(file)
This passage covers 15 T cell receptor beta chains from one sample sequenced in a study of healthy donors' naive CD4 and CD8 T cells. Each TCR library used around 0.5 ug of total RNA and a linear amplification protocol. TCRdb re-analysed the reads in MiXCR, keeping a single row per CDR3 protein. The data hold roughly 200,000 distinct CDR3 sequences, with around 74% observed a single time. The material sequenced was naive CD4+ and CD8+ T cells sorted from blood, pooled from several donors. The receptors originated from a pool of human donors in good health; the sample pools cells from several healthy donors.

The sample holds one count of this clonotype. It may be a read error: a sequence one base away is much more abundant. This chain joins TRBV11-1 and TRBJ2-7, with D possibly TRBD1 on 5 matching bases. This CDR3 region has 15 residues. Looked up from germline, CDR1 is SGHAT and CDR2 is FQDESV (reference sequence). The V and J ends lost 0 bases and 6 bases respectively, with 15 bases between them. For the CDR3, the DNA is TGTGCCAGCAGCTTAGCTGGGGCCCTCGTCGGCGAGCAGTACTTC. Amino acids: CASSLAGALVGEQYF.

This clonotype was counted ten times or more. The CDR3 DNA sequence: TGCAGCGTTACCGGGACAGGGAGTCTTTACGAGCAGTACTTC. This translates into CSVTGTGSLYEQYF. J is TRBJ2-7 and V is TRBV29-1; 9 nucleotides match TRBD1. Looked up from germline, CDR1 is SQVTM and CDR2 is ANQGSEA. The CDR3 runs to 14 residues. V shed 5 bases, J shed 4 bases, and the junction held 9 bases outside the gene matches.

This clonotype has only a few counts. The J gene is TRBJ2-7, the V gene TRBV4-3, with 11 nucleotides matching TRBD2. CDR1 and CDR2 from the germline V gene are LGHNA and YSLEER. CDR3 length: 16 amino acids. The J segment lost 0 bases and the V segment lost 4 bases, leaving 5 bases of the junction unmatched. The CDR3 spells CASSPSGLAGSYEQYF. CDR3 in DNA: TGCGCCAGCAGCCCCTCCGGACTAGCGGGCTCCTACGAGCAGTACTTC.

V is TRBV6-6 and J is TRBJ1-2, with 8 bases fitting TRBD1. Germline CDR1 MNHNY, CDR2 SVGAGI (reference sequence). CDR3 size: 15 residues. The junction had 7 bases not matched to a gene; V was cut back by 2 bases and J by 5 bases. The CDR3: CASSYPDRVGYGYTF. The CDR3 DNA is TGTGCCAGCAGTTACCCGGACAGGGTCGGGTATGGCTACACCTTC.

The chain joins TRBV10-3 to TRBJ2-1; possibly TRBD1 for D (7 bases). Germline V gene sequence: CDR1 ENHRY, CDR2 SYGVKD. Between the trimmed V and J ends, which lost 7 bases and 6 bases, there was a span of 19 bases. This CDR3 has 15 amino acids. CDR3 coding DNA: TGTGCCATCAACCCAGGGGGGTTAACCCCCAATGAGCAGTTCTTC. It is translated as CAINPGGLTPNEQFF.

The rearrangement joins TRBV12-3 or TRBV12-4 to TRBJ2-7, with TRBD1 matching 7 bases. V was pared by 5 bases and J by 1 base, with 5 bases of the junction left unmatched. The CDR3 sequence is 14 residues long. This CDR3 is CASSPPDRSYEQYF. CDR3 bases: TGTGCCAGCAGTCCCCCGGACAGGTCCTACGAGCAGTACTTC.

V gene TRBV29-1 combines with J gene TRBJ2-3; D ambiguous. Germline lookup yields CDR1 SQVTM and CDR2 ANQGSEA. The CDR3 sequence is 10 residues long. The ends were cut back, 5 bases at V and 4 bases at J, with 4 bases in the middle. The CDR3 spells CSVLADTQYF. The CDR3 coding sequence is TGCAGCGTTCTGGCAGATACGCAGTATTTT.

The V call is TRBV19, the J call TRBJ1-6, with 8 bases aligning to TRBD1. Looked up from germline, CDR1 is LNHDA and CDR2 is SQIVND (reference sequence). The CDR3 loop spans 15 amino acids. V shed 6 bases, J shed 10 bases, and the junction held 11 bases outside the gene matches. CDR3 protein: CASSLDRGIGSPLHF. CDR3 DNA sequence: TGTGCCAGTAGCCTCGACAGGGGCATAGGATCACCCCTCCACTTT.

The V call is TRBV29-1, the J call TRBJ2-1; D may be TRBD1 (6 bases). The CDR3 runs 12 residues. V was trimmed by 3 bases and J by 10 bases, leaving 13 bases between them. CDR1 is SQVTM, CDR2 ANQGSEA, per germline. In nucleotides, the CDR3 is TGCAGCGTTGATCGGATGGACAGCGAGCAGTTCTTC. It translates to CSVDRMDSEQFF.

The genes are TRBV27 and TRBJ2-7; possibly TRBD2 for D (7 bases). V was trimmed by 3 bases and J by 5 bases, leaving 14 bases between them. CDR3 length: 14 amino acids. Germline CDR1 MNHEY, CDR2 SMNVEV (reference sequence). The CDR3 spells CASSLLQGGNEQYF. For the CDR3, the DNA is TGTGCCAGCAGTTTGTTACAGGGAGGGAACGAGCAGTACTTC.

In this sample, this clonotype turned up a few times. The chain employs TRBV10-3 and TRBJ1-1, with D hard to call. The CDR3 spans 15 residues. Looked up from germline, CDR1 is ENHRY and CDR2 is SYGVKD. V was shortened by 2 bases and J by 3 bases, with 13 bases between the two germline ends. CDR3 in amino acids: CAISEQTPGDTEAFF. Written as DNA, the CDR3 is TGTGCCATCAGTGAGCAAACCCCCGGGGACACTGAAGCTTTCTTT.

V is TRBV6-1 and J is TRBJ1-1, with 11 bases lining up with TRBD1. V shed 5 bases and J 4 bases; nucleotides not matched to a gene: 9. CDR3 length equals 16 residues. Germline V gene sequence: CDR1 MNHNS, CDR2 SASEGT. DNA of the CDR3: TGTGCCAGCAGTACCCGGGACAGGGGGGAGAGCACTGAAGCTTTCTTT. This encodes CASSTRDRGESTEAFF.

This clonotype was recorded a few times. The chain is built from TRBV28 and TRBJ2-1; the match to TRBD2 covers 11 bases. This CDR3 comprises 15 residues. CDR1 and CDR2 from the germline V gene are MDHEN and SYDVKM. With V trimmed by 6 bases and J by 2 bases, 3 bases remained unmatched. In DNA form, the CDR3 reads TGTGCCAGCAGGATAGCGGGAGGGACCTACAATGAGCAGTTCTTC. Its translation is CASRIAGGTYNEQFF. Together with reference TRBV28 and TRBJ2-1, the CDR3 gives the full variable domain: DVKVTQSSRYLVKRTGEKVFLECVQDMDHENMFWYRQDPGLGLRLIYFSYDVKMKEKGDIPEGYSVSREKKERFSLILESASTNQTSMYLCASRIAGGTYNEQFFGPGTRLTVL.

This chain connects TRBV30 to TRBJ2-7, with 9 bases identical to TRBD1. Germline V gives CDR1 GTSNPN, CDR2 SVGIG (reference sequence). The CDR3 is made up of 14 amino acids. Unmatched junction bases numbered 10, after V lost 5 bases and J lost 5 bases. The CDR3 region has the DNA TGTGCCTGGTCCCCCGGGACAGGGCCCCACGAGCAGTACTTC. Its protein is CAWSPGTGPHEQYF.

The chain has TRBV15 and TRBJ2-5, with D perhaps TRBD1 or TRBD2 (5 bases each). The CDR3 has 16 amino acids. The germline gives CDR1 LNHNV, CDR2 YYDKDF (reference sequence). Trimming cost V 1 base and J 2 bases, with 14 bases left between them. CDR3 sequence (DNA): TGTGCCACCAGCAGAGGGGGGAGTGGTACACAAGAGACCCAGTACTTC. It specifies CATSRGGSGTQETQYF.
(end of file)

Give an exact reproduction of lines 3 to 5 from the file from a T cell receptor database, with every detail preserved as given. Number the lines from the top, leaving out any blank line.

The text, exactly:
This clonotype was counted ten times or more. The CDR3 DNA sequence: TGCAGCGTTACCGGGACAGGGAGTCTTTACGAGCAGTACTTC. This translates into CSVTGTGSLYEQYF. J is TRBJ2-7 and V is TRBV29-1; 9 nucleotides match TRBD1. Looked up from germline, CDR1 is SQVTM and CDR2 is ANQGSEA. The CDR3 runs to 14 residues. V shed 5 bases, J shed 4 bases, and the junction held 9 bases outside the gene matches.

This clonotype has only a few counts. The J gene is TRBJ2-7, the V gene TRBV4-3, with 11 nucleotides matching TRBD2. CDR1 and CDR2 from the germline V gene are LGHNA and YSLEER. CDR3 length: 16 amino acids. The J segment lost 0 bases and the V segment lost 4 bases, leaving 5 bases of the junction unmatched. The CDR3 spells CASSPSGLAGSYEQYF. CDR3 in DNA: TGCGCCAGCAGCCCCTCCGGACTAGCGGGCTCCTACGAGCAGTACTTC.

V is TRBV6-6 and J is TRBJ1-2, with 8 bases fitting TRBD1. Germline CDR1 MNHNY, CDR2 SVGAGI (reference sequence). CDR3 size: 15 residues. The junction had 7 bases not matched to a gene; V was cut back by 2 bases and J by 5 bases. The CDR3: CASSYPDRVGYGYTF. The CDR3 DNA is TGTGCCAGCAGTTACCCGGACAGGGTCGGGTATGGCTACACCTTC.